With Federal Shutdown Looming, Interior Releases Contingency Plan for BIA

Levi Rickert, Native News Network

WASHINGTON – For the first time in 17 years, a federal shutdown is realistic at 12:01 am est Tuesday, October 1.

Late Saturday night, the Republican-controlled US House passed a measure that would fund the federal government at its current level for one year with the stipulation, the Affordable Care Act – most commonly known as Obamacare – would not be part of the federal budget.

This measure is unacceptable to President Barack Obama and the Democratic Party-led United States Senate.

With the US Senate not reconvening until this afternoon, it is looking more and more likely a federal government shutdown will occur at midnight tonight.

What does this mean to Indian country?

The federal shutdown will impact some services in Indian country. The breakdown is broken down into two categories as essential and non-essential services. Essential services include law enforcement and social services to protect children and adults.

“The impact of a Federal government shutdown is elusive to most folks as we, as citizens, generally take government services for granted. The impact in both the short term and long term to Tribes, however, will be devastating. In 1995, the impact was to delay federal checks, impose furlough work days for federal employees, shut down federal tourist and National Park services, and ultimately the cost of both closing down and reopening Federal services at a whopping $1.4 billion ($1.7 billion today with a one percent annual inflationary adjustment),”

commented Aaron Payment, chairman of the Sault Ste. Marie Tribe of Chippewa Indians, based in Sault Ste. Marie, Michigan, to the Native News Network Sunday morning.

“In some cases, the Sault Tribe subsidizes a large portion of the Federal government’s treaty obligations for “health, education, and social welfare”. One hundred percent of the Sault Tribe’s net gaming revenues are already pledged to pick up the Federal government’s annual shortfall. For some programs – not all – we will be able to rely on Tribal support or casino dollars for a brief period. However, for those programs not subsidized by Tribal Support funds, we will have to consider furloughs. In some cases, federal funds have already been received such that we can operate for a few days during a shut down. However, if the shutdown lasts more than a week, we may need to shut programs down. In this event, we will first try to minimize the impact on services and second on jobs,”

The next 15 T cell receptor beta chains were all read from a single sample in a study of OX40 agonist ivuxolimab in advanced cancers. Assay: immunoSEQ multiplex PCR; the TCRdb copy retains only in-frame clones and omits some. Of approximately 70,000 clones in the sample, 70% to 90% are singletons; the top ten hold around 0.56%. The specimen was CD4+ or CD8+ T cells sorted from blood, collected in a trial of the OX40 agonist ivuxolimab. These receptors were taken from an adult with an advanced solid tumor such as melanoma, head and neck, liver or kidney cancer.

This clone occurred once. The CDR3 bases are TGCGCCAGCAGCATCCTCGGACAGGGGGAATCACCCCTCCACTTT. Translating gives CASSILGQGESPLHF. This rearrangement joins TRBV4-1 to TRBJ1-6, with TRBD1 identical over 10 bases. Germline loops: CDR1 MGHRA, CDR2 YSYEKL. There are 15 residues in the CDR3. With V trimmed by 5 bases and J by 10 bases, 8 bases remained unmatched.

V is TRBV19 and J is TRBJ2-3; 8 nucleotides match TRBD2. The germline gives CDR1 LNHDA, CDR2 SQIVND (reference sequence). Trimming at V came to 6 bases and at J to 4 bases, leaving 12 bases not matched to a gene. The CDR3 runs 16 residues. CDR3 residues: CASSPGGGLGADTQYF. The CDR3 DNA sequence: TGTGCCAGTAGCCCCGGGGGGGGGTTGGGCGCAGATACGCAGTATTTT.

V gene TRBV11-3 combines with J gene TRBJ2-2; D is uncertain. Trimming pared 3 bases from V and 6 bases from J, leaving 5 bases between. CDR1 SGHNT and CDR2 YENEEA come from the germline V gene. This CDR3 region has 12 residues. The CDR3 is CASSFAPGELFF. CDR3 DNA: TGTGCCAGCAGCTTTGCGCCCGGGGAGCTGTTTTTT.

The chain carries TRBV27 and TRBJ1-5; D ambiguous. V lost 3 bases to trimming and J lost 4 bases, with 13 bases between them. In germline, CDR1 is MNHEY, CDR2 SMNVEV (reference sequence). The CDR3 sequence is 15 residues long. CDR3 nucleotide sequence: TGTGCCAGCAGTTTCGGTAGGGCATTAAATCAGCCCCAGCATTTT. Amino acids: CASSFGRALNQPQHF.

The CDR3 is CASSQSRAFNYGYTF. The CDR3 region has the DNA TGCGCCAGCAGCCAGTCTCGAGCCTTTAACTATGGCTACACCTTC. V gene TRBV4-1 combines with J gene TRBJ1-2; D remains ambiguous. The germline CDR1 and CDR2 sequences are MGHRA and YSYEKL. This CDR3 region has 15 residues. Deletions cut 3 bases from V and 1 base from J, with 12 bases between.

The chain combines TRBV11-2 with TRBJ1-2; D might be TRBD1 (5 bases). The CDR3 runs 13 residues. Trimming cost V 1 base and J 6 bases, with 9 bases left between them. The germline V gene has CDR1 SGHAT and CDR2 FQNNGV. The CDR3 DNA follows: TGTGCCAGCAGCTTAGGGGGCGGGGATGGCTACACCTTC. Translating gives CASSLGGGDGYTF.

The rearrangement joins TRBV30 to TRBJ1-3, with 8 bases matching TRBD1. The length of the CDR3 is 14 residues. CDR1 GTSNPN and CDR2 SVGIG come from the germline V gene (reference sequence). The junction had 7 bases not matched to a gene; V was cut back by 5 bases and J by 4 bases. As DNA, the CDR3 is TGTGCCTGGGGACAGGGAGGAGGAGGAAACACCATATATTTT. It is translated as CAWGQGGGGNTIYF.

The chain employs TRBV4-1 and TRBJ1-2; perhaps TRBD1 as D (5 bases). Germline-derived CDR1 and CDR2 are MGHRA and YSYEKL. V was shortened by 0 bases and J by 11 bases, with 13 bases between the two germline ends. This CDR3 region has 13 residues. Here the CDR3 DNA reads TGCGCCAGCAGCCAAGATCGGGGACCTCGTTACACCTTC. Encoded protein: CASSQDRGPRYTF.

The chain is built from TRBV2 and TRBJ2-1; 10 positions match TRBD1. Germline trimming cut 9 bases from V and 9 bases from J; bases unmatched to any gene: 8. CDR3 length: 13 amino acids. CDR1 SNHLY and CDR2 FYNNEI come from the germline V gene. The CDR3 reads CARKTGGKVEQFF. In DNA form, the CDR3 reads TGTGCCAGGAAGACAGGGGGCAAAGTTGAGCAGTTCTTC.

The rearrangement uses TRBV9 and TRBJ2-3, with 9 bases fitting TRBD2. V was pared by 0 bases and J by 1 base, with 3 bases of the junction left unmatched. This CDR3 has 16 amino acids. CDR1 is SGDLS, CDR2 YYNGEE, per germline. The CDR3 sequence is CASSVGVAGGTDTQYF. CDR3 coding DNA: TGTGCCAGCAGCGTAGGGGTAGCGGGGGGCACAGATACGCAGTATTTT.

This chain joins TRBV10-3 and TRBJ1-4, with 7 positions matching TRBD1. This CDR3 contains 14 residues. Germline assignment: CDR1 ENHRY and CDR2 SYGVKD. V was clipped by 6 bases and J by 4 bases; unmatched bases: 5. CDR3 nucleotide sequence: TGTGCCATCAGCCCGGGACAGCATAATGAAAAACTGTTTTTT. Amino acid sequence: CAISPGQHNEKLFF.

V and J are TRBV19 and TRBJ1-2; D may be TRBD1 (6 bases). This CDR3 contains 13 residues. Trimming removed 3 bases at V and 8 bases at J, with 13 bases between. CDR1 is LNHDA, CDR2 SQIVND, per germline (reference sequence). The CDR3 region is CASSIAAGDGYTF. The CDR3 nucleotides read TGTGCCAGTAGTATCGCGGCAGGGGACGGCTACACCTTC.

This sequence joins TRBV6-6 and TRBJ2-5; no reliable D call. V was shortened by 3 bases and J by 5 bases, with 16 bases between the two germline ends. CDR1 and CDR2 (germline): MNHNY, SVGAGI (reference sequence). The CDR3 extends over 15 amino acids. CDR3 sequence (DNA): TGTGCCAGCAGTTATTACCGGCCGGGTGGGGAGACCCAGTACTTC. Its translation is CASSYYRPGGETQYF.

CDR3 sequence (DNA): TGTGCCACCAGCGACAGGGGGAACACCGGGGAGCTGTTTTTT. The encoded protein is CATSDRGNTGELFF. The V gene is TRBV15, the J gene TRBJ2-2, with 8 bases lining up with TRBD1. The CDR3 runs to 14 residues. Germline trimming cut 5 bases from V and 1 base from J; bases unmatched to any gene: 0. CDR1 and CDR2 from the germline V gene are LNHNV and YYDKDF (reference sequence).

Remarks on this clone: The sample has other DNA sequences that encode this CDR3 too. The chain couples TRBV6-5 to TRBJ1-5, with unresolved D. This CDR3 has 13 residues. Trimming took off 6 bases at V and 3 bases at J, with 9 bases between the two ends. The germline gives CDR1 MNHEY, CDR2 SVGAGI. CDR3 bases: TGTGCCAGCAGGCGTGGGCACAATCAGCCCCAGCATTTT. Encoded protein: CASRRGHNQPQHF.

Chairman Payment continued.

“Obviously we are watching the possible shutdown by the federal government. We are trying to balance what we can do at home and we are reviewing what possible services would be impacted by the shutdown,”

commented Erny Zah, director of communications from Navajo Nation President Shelly’s office on Sunday evening.

“Our Council just passed our budget, so we are attempting to see how a shutdown will coincide with our new budget. Our goal is to keep all government services unhindered and uninterrupted as possible.”

The Bureau of Indian Affairs, BIA, is part of the federal government under the US Department of the Interior. Late Friday, the Interior Department released the following contingency plan fact sheet:

Bureau of Indian Affairs
Contingency Plan Fact Sheet

With a potential shutdown on October 1, 2013, the Bureau of Indian Affairs (BIA) will be required to administratively furlough all employees unless they are covered in an Excepted or Exempted positions. The BIA will also discontinue most of its services to tribes which will impact most programs and activities.


Services and programs that will remain operational.

  • Law enforcement and operation of detention centers.
  • Social Services to protect children and adults.
  • Irrigation and Power – delivery of water and power.
  • Firefighting and response to emergency situations.

Services and programs that would be ceased.

  • Management and protection of trust assets such as lease compliance and real estate transactions.
  • Federal oversight on environmental assessments, archeological clearances, and endangered species compliance.
  • Management of oil and gas leasing and compliance.
  • Timber Harvest and other Natural Resource Management operations.
  • Tribal government related activities.
  • Payment of financial assistance to needy individuals, and to vendors providing foster care and residential care for children and adults.
  • Disbursement of tribal funds for tribal operations including responding to tribal government requests.